Travelling to and from your investment property
From 1 July 2017, new rules came into effect that prevent taxpayers claiming a deduction for expenses they incur travelling to and from their residential investment property.
The Government restricted travel deductions to curb “widespread abuse around excessive travel expense claims relating to residential investment properties….This will stop residential property investors from using the tax system to pay for their holidays by claiming costs as a rental expense.”
The new rules prevent a deduction from being claimed for a loss or outgoing if it relates to travel and the expense is incurred in gaining or producing assessable income from the use of residential premises as residential accommodation.
The purpose of the travel is not really relevant under these rules. They simply prevent a deduction from being claimed if the travel is undertaken in connection with a residential rental property, which could include travel to inspect the property, undertake repairs, collect rent or meet with real estate agents.
The restriction applies to transport costs (regardless of the mode of transport used), meals and accommodation expenses incurred in relation to a residential rental property.
There are some exceptions to these changes.
Firstly, the rules will not prevent a deduction from being claimed if the expense is necessarily incurred in carrying on a business. This means that if you carry on a business of renting properties, you can continue claiming travel deductions if you carry on a business of property investing or a business of providing retirement living, aged care, student accommodation or property management services.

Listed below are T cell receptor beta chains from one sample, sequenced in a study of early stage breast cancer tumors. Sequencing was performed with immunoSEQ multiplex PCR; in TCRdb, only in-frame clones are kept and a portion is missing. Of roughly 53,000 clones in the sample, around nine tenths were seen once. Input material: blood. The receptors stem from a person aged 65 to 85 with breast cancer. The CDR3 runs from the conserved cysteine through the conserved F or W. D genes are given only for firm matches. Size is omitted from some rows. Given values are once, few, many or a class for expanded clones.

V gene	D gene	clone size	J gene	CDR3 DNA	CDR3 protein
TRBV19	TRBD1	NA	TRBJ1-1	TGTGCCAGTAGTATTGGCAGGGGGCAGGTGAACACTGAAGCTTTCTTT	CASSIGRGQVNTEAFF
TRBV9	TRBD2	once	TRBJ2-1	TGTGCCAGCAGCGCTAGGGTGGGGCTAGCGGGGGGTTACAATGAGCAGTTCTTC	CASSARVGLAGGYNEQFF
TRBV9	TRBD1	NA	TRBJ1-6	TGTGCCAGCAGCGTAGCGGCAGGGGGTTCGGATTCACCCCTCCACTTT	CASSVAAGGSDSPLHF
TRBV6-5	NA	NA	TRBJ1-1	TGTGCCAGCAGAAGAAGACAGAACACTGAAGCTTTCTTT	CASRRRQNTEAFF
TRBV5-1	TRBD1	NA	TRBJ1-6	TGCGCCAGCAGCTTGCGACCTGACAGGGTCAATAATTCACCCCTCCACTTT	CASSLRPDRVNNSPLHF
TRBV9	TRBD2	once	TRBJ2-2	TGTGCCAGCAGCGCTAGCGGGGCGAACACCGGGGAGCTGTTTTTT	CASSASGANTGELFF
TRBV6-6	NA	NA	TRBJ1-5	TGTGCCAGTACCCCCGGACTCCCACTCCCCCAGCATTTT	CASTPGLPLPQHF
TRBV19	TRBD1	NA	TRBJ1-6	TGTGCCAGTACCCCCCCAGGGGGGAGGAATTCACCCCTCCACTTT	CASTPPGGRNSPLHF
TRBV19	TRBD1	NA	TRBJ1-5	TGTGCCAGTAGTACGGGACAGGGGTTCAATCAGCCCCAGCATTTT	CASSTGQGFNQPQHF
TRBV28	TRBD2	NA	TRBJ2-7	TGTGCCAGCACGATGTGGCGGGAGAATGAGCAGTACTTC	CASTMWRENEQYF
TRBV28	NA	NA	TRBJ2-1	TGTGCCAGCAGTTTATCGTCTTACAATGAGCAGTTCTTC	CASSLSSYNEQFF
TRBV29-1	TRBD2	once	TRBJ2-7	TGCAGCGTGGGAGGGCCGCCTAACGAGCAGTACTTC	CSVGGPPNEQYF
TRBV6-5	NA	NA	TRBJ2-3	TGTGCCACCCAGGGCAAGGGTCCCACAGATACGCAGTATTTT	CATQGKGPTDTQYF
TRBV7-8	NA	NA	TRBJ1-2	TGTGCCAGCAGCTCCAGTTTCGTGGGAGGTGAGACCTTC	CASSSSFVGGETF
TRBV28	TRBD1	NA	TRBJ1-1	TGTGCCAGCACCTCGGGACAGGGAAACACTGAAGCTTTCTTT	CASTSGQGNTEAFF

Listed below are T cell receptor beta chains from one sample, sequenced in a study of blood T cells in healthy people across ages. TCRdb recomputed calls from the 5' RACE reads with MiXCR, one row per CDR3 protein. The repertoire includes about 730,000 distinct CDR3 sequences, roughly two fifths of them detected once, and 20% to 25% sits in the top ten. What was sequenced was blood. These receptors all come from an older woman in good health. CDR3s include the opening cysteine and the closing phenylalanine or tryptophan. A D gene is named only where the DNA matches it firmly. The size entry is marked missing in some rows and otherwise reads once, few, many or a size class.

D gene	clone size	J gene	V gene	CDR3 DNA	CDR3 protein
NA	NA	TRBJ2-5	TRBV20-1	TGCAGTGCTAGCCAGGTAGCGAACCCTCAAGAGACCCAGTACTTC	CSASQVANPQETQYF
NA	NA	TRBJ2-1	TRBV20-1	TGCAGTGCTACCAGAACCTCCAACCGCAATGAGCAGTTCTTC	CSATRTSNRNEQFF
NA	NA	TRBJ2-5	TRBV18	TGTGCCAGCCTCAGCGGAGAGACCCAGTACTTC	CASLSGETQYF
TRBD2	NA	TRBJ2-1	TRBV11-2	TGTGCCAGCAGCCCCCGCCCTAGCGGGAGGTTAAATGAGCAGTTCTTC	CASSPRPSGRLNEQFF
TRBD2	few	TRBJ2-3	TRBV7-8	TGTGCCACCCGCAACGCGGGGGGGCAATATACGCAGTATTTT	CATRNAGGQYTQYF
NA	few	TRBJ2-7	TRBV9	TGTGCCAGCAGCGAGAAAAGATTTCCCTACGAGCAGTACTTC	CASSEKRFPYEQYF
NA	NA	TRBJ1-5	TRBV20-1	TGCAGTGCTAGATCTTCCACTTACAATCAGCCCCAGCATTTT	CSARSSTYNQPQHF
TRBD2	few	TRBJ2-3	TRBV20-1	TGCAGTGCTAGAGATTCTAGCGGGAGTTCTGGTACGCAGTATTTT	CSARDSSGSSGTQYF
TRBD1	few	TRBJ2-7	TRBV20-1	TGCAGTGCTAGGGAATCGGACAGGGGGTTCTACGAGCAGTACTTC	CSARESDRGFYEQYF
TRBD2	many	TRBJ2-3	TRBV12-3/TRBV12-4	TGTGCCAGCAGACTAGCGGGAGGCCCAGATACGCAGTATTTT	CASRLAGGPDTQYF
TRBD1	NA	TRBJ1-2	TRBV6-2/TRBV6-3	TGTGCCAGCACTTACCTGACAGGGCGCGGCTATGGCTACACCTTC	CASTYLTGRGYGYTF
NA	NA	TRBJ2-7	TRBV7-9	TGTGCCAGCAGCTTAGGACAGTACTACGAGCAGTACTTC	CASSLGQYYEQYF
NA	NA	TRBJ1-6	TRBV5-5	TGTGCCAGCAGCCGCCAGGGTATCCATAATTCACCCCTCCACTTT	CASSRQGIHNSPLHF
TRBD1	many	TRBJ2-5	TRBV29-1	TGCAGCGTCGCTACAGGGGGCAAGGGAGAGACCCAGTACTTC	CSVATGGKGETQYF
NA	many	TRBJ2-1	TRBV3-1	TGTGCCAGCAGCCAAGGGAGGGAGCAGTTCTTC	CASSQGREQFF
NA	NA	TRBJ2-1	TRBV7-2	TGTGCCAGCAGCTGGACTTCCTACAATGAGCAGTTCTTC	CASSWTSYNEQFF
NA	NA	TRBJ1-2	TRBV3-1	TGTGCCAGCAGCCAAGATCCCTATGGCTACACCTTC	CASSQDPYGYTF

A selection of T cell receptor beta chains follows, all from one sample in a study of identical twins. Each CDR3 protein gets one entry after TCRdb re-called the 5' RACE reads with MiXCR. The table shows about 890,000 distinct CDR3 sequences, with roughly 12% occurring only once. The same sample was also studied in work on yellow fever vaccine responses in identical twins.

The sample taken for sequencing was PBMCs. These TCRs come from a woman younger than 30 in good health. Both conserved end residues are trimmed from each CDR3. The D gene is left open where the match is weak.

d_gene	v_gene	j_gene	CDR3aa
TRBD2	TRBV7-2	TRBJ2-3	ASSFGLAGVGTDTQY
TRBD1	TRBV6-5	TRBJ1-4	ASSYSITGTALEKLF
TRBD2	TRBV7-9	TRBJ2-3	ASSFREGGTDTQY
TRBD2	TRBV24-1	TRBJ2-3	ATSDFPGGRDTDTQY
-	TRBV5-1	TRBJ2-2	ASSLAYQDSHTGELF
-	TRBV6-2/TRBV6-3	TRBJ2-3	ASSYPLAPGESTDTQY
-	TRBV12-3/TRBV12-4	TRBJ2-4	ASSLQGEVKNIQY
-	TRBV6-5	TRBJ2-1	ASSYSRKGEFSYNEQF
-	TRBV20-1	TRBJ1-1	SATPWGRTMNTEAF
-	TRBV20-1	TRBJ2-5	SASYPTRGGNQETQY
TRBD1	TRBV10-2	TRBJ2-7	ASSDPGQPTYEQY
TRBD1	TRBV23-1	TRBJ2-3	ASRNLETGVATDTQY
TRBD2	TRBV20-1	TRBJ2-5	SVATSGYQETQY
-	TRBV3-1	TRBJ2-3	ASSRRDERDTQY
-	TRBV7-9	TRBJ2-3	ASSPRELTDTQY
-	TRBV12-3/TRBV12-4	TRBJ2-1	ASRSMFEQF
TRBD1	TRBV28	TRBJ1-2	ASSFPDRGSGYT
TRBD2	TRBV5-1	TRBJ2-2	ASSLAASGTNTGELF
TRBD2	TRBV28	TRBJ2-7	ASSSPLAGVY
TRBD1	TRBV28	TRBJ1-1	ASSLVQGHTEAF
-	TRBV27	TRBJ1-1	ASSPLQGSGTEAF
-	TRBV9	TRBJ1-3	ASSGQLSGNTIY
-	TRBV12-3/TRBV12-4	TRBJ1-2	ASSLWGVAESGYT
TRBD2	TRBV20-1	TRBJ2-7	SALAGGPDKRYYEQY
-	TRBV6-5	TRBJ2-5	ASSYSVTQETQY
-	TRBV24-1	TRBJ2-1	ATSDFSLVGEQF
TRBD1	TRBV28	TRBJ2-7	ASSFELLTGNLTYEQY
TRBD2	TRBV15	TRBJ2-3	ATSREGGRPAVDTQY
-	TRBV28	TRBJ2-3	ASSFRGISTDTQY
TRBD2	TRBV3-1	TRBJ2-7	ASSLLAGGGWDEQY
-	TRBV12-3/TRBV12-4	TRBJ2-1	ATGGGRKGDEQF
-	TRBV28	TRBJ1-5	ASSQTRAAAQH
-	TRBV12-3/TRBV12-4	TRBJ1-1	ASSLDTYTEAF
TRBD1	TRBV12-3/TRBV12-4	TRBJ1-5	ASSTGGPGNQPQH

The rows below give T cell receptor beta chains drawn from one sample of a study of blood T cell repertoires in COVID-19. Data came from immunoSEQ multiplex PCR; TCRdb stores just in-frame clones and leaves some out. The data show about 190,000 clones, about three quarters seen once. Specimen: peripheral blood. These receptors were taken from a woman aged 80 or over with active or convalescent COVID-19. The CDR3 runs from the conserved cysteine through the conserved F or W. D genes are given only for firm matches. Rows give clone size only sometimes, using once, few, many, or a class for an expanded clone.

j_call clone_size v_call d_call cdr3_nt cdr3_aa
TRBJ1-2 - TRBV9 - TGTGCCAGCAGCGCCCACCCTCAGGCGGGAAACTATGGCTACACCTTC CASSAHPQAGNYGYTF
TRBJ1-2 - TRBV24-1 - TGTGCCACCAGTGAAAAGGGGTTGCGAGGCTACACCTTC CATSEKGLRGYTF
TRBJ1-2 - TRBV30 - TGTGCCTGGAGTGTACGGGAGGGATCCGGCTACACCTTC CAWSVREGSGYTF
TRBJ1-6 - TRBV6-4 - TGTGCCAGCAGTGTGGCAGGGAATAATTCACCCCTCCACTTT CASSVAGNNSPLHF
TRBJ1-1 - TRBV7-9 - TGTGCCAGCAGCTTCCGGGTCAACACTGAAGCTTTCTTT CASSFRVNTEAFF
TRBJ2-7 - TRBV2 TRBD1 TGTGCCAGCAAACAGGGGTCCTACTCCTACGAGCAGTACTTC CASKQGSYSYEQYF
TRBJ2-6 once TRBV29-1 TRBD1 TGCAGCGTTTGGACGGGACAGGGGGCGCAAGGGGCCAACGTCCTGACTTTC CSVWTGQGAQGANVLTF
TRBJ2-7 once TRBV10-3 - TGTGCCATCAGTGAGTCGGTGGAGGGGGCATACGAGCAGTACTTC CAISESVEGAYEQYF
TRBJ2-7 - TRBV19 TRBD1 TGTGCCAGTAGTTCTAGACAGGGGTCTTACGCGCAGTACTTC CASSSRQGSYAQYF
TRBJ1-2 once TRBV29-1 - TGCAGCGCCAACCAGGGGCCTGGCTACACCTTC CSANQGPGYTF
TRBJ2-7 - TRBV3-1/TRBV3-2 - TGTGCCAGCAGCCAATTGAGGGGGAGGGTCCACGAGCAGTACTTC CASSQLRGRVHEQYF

The distinction between someone merely investing in property and someone carrying on a business of property investing is a matter of fact. The ATO will look at the characteristics of the business including:
the total number of residential properties that are rented out
the average number of hours per week you spend actively engaged in managing the rental properties
the skill and expertise exercised in undertaking these activities, and
whether professional records are kept and maintained in a business-like manner.
The fact that a taxpayer has multiple properties does not necessarily mean that they are in business. It will really depend on whether you can prove that you actively manage the properties like a business. In a recent case, the Administrative Appeals Tribunal found that a taxpayer with 9 rental properties was considered to be carrying on a business of property rental largely because the taxpayer actively supervised the real estate agent employed and managed issues associated with the properties (thus having a discernible pattern of trading to their activities), the capital employed was significant and they had conducted property rental activities for a number of years.
Also, the rules do not apply to certain entities including:
Superannuation funds, except SMSFs;
Managed investment trusts;
Public unit trusts;
Unit trusts or partnerships, but only if all unit holders or partners fall within one of the categories above.
In addition to the rules that prevent a deduction from being claimed, the changes also ensure that these travel expenses cannot be included in the cost base or reduced cost base of a property. This means that they cannot be used to reduce a capital gain or increase a capital loss made on sale of the property.